President Trump has made more than 7,000 false claims as president — and that doesn’t even include his clearly ridiculous, fanciful claims that can’t be directly disproved. Such is the case with his recent claim that other presidents have told him they should have built the border wall when they were in office. There are only four living former presidents, three of them have denied it was them, and a fourth — Jimmy Carter — has never endorsed a border wall and seems unlikely to have done so, given his focus on humanitarianism. (Update: The Carter Center now says it wasn’t Carter, either.) The idea that even one of them confided this in Trump is hard to stomach; the idea that multiple did so is just bonkers.

But alas, when you work for Trump, you can’t just admit your boss made it up. So you do what Mick Mulvaney did Sunday: squirm.

The acting White House chief of staff was confronted about the claim by CNN’s Jake Tapper, and he commenced stumbling through a largely nonsensical argument about semantics and what the word “wall” means. Then he finally just admitted he doesn’t know who the president is/presidents are:

MULVANEY: My guess is, this boils down to some of the semantic difficulties we had with Leader Schumer just yesterday, okay? Mr. Schumer kept saying, ‘You don’t have money for a wall now. You don’t have money for a wall now.’ And we’re showing pictures of what we’re building on the border with the money that we received last year. It’s a very similar style to what the president wants to build in the future.
It’s the steel — what they call a bollard fence. It’s a 30-foot-high steel barrier. And our understanding is, that that’s not a wall in the law. Right now, the law actually limits our use of concrete, for example, on the border. And we’re like, that’s fine. That’s completely fine. So I’m not really sure ...
TAPPER: You don't know what president it was, though? 
MULVANEY: No, I don't know what the presidents mean when they said they weren't supporting a wall. I know that George Bush was president in 2006 when they signed the Secure Fence Act, which is what we're using right now to build the wall.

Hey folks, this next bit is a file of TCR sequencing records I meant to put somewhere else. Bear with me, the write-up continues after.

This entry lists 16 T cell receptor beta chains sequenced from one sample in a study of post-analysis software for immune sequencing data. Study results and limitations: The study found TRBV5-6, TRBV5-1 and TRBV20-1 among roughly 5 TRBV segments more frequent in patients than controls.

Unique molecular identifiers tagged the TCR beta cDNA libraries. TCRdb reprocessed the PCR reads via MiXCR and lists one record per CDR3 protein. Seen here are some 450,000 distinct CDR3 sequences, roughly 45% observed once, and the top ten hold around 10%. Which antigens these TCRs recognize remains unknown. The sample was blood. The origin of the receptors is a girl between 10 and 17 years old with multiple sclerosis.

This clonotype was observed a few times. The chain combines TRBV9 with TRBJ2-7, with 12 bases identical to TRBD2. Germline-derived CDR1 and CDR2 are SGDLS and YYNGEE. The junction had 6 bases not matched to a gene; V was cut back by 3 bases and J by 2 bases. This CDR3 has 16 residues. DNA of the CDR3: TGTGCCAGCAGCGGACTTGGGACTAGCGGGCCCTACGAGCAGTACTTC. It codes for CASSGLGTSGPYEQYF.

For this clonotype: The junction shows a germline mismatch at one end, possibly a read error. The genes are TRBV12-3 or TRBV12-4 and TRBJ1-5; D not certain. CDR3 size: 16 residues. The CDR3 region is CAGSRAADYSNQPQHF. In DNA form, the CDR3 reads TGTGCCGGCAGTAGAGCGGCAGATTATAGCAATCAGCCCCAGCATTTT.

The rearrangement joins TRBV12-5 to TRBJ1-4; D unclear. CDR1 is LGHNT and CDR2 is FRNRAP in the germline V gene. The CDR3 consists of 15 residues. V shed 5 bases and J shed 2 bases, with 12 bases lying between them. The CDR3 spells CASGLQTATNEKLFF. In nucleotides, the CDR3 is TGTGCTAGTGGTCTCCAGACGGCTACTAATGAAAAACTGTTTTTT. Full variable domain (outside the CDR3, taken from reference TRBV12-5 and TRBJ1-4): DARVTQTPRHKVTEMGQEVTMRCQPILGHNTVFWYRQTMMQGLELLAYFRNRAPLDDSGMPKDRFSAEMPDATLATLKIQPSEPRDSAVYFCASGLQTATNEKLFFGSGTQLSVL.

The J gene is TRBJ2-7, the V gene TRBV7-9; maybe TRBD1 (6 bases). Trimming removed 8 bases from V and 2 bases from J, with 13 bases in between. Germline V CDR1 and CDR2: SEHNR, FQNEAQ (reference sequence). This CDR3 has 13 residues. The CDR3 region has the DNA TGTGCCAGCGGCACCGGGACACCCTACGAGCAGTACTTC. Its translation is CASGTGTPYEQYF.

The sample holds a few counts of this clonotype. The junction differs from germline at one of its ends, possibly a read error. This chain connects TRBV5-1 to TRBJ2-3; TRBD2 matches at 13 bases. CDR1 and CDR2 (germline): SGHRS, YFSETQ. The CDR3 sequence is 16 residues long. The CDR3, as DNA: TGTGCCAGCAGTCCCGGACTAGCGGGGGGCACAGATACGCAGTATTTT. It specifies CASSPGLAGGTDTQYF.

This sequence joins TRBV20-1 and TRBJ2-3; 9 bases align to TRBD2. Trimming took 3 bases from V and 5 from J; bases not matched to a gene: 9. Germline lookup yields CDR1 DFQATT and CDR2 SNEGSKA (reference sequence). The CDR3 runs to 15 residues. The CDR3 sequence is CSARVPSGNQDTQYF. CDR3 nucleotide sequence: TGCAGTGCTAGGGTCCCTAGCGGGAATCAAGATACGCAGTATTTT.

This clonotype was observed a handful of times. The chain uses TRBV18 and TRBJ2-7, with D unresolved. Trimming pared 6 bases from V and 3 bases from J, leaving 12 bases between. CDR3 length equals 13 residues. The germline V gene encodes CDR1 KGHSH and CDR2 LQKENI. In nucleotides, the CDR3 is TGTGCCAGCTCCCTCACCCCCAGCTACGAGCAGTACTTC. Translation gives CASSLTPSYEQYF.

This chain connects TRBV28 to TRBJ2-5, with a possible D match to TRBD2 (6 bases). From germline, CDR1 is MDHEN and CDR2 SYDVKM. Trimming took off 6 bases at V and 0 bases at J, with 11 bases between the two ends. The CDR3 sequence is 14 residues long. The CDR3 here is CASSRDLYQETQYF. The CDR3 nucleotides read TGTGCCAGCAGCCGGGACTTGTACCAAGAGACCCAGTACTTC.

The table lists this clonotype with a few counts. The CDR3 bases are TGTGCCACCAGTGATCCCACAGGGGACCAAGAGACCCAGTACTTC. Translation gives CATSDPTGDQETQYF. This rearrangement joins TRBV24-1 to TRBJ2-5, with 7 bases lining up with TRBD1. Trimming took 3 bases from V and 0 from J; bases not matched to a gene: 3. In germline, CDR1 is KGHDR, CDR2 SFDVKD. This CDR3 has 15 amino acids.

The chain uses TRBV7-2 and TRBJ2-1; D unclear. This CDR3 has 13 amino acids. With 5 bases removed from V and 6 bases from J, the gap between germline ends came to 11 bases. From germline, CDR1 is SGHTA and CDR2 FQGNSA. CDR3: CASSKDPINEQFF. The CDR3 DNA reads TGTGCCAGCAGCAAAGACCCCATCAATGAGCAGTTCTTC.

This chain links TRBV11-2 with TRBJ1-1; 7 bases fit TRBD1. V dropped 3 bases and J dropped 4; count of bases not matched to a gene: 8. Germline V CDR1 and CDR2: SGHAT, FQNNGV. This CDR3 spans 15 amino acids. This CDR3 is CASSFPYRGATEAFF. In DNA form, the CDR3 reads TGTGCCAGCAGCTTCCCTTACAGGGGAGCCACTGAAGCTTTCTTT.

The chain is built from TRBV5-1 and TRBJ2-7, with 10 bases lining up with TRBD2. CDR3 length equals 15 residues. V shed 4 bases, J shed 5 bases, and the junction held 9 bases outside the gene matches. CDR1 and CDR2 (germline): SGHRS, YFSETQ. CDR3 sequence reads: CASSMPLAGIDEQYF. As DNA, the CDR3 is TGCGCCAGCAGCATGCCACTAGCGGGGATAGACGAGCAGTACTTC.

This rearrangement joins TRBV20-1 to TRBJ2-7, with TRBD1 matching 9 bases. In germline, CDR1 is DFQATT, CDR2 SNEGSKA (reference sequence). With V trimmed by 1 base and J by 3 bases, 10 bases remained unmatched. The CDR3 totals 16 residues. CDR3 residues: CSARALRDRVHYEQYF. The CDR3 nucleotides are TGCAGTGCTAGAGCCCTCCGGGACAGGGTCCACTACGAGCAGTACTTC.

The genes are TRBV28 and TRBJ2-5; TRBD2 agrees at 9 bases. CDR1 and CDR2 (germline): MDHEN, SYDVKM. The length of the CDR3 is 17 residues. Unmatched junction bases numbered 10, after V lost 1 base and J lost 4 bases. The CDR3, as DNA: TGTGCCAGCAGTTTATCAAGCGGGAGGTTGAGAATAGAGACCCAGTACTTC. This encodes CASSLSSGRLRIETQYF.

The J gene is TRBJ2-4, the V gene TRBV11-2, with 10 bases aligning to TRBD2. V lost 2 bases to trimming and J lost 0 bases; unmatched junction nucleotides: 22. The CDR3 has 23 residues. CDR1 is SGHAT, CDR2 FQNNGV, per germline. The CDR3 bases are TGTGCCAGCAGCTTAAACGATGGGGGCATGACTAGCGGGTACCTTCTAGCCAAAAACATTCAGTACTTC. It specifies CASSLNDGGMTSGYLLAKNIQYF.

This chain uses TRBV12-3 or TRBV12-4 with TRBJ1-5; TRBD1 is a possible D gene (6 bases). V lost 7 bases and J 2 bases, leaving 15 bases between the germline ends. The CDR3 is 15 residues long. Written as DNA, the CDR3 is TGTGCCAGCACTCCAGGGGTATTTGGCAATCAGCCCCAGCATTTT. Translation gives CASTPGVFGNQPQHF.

TAPPER: But which one told him? Which president said —
MULVANEY: I have no idea. 
TAPPER: You don't know? 
MULVANEY: No, I have not asked the question — I have not asked the president that question.

Mulvaney seems to be suggesting Trump’s comment has been misconstrued. He compares it to the debate over whether the wall is actually being built. Yes, some sections are being built, just as in past administrations, but it’s technically not considered a wall, and nothing Trump has promised has come to fruition. So Mulvaney is arguing that we’re really just quibbling when we say Trump’s wall isn’t being built. (Which …)

Lawmakers from both parties discussed on Jan. 6 how a deal could be reached to end the government shutdown. (Luis Velarde/The Washington Post)

Similar to all that, Mulvaney seems to be saying that Trump’s comment about other presidents has been misconstrued. But is it? Here’s what Trump said Friday:

We mentioned the price that we want — $5.6 billion — very strongly. Because numbers are thrown around — 1.6, 2.1, 2.5. This is national security we’re talking about. We’re not talking about games. We’re talking about national security. This should have been done by all of the presidents that preceded me. And they all know it. Some of them have told me that we should have done it.

You can almost see Trump piecing together his claim as he goes along. He says other presidents should have done it and they know it — something he has said previously — and then decided to layer on a new claim to make it fresh.

But there’s really no ambiguity here; Trump says “some of them” — meaning ex-presidents — have “told me we should have done it” — i.e. build the wall. The most charitable reading of Mulvaney’s comments is that maybe some presidents said there should have been some fencing and now a wall? Or maybe he’s saying they said the border should have been secured? But Trump’s comments are clearly about building a large section of wall, which is what the $5.6 billion figure is about. It’s not clear what other presidents could have told him that would have made his statement accurate.

And last — and perhaps most important — the idea that Trump got votes of confidence from other presidents and his own acting chief of staff hasn’t bothered to ask about it pretty much says it all. This would seem to be something you’d want to promote as you’re making your case. A past president supporting the wall would be big!

The fact that Mulvaney hasn’t asked suggests he knows what the real answer is.